So let's get this started. Here's the axe I picked out. A nice old Collins boy's axe that was hardly used in it's prior life. Here's how I received it
As you can tell it's final edge was never put on. So that was the first step. Putting a nice convex on it with the file
I've had this handle a couple years now. It had pretty good grain and at the time I just bought few of them. As most hardware store handles the shoulder area is very clublike. Way too thick
I like getting the head set where I like it. Then working down the shoulder and sides. Once you have the spot you know where to start removing wood. Here's a few shots showing the fitting and thinning work
I used a rasp on the side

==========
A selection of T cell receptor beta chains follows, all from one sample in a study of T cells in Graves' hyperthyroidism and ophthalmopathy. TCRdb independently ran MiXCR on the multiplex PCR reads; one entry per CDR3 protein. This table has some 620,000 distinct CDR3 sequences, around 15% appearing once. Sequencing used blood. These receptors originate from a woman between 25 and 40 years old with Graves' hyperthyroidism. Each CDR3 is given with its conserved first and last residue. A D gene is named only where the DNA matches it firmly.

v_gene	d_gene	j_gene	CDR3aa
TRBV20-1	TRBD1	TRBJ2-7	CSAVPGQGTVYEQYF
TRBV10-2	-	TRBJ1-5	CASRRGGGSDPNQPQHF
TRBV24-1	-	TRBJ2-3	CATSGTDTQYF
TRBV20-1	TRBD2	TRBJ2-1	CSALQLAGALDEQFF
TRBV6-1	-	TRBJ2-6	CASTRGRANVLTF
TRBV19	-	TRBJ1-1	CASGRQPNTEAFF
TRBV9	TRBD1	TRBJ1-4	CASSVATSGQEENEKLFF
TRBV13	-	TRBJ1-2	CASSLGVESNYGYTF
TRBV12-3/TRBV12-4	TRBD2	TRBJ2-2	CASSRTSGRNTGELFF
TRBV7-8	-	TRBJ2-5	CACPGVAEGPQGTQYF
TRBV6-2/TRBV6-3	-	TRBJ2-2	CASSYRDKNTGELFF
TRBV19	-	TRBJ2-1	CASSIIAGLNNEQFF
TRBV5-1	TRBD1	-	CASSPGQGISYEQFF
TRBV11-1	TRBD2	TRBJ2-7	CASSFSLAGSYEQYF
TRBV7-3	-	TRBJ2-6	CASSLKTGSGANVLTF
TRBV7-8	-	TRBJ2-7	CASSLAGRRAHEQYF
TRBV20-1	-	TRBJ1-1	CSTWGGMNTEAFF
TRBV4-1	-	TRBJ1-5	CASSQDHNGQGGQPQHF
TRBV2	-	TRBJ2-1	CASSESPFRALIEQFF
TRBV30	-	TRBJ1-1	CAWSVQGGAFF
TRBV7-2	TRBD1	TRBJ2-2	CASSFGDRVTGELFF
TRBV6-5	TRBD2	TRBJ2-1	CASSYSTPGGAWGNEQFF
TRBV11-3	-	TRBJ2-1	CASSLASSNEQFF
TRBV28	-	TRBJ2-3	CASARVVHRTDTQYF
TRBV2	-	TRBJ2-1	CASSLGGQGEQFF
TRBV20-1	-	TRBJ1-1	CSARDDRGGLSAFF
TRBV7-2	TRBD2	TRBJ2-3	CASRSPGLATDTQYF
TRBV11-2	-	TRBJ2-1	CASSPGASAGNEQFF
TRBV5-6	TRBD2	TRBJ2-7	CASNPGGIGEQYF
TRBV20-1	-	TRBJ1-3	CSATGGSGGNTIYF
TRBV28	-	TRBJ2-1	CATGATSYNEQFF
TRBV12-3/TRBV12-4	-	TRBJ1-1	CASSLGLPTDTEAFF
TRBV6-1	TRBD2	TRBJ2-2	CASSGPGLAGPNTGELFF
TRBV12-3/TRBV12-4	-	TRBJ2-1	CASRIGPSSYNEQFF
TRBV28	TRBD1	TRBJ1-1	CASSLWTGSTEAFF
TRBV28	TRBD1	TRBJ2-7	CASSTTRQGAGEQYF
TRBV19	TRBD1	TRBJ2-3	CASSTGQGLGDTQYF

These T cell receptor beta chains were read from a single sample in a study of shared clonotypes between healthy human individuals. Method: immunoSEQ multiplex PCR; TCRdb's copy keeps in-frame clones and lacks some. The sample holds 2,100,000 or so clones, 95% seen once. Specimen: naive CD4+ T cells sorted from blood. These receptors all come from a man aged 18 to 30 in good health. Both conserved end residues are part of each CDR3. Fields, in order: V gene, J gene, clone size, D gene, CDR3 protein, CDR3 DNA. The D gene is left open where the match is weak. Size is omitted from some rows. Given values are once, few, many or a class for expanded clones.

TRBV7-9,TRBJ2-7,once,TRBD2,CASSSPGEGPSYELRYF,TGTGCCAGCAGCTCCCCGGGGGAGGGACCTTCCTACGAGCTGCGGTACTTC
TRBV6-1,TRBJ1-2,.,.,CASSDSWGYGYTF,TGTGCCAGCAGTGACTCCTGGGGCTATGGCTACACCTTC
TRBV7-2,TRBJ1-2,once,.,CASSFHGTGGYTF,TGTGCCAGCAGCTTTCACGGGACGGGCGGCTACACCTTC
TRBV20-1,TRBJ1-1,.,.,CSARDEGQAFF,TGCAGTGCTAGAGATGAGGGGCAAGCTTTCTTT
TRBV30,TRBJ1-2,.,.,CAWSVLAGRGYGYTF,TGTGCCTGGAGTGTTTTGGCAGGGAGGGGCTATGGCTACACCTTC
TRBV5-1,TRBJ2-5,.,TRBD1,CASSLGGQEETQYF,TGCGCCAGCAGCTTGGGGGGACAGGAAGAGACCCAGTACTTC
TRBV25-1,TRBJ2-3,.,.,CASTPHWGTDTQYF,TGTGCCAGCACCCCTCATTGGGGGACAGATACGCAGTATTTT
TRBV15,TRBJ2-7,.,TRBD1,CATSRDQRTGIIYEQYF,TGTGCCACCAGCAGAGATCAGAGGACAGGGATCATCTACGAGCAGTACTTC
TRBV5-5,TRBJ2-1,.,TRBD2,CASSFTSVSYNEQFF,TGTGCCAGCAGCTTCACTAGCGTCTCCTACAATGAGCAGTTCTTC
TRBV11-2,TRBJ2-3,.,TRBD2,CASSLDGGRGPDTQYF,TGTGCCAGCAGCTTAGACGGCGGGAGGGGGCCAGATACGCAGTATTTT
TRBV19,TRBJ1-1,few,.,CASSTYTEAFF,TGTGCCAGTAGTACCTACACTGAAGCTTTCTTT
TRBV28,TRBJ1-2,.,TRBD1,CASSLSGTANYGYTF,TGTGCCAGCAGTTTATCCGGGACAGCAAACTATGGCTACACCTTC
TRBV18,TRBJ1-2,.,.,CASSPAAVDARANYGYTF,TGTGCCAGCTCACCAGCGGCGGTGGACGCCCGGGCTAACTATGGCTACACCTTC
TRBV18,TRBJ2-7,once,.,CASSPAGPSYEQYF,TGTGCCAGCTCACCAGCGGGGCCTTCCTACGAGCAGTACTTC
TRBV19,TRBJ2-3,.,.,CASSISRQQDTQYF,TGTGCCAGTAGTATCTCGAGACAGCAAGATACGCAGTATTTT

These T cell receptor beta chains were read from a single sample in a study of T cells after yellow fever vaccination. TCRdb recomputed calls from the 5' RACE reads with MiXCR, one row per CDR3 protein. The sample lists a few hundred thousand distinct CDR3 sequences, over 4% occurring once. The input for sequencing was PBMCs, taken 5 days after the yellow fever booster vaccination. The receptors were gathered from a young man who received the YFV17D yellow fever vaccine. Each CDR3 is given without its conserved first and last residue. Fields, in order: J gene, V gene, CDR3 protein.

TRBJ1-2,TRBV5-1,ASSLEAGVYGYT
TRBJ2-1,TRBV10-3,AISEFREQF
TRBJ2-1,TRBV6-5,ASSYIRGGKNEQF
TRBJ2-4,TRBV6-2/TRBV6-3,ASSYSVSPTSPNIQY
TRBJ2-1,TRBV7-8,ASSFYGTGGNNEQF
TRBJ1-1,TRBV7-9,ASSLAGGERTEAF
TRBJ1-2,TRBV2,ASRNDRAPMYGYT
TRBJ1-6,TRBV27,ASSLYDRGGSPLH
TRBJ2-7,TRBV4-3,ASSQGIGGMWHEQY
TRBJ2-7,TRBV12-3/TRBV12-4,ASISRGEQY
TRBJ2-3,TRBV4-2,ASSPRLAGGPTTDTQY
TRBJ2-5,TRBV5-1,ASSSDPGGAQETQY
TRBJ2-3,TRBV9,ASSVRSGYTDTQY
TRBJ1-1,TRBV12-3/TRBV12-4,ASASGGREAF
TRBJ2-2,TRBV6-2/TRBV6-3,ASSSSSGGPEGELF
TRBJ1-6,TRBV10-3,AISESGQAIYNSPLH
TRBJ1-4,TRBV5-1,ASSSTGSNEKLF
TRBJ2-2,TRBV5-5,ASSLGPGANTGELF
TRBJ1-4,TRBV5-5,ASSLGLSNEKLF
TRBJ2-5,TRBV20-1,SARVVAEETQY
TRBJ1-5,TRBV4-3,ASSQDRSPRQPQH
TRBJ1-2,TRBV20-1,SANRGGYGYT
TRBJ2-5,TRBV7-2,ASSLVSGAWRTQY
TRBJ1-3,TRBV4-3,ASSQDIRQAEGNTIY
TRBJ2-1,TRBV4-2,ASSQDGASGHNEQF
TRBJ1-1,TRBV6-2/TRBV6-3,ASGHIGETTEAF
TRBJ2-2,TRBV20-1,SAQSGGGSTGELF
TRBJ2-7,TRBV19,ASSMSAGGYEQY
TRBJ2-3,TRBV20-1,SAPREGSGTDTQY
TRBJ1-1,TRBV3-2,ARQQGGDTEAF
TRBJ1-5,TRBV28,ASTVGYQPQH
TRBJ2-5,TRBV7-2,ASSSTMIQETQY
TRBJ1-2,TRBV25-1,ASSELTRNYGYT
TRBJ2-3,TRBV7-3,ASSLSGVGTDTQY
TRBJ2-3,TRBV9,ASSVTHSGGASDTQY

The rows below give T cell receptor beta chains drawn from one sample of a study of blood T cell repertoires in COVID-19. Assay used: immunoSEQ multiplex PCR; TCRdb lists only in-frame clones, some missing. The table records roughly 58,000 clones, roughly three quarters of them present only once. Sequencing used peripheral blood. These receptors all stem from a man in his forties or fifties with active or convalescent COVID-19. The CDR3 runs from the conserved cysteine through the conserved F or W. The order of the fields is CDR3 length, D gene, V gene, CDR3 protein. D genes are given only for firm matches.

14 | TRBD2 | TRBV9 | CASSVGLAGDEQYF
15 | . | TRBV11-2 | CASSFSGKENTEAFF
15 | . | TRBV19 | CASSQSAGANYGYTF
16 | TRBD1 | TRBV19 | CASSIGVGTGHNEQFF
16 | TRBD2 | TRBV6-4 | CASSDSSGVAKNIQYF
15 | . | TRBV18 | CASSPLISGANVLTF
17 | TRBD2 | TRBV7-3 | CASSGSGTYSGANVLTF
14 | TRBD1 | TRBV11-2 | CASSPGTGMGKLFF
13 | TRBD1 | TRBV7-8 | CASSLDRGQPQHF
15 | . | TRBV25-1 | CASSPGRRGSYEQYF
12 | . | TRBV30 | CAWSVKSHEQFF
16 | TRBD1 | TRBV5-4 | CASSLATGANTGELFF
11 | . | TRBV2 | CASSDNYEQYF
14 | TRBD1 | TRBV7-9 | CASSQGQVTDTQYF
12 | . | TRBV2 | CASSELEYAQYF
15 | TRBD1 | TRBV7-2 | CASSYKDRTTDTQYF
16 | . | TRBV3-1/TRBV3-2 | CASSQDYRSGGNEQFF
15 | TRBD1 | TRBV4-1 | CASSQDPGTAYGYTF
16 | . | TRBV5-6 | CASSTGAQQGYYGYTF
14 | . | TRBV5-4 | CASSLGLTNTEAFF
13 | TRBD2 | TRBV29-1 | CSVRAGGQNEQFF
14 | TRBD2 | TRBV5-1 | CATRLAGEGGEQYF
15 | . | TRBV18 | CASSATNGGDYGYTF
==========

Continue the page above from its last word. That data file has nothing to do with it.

now sanding it down
setting the head. Since this won't be my axe and I know my brother doesn't know much about hanging axes. I decided to take every extra precaution to ensure the head doesn't come loose. I left a good 1/3" sticking out the top and I put a little wood glue on the wedge, and got a very tight fit
This True Temper hewing hatchet is the best tool I have for setting metal wedges. It weighs over 2lbs and the flat square poll is perfect for driving it in even.
That head won't be coming loose or off anytime soon
Now for my favorite part. Linseed oil I love watching the wood come to life
a good fit, no gaps
here you can see how the thinning worked out. Right where it should be
Once it was hung I grabbed a piece of seasoned elm to see how it would curl. It did pretty good for only having a file edge on it
Well I eventually took out to the woods to do a little work just to make sure the edge profile was where it needs to be. This was a tree I previously felled in the year. I limbed it and then bucked out a log, and then continued to split it down.
It worked pretty good. I'd be pleased to carry this as my own so it should serve him well. Last bit was to make a sheath for it.
Thanks for looking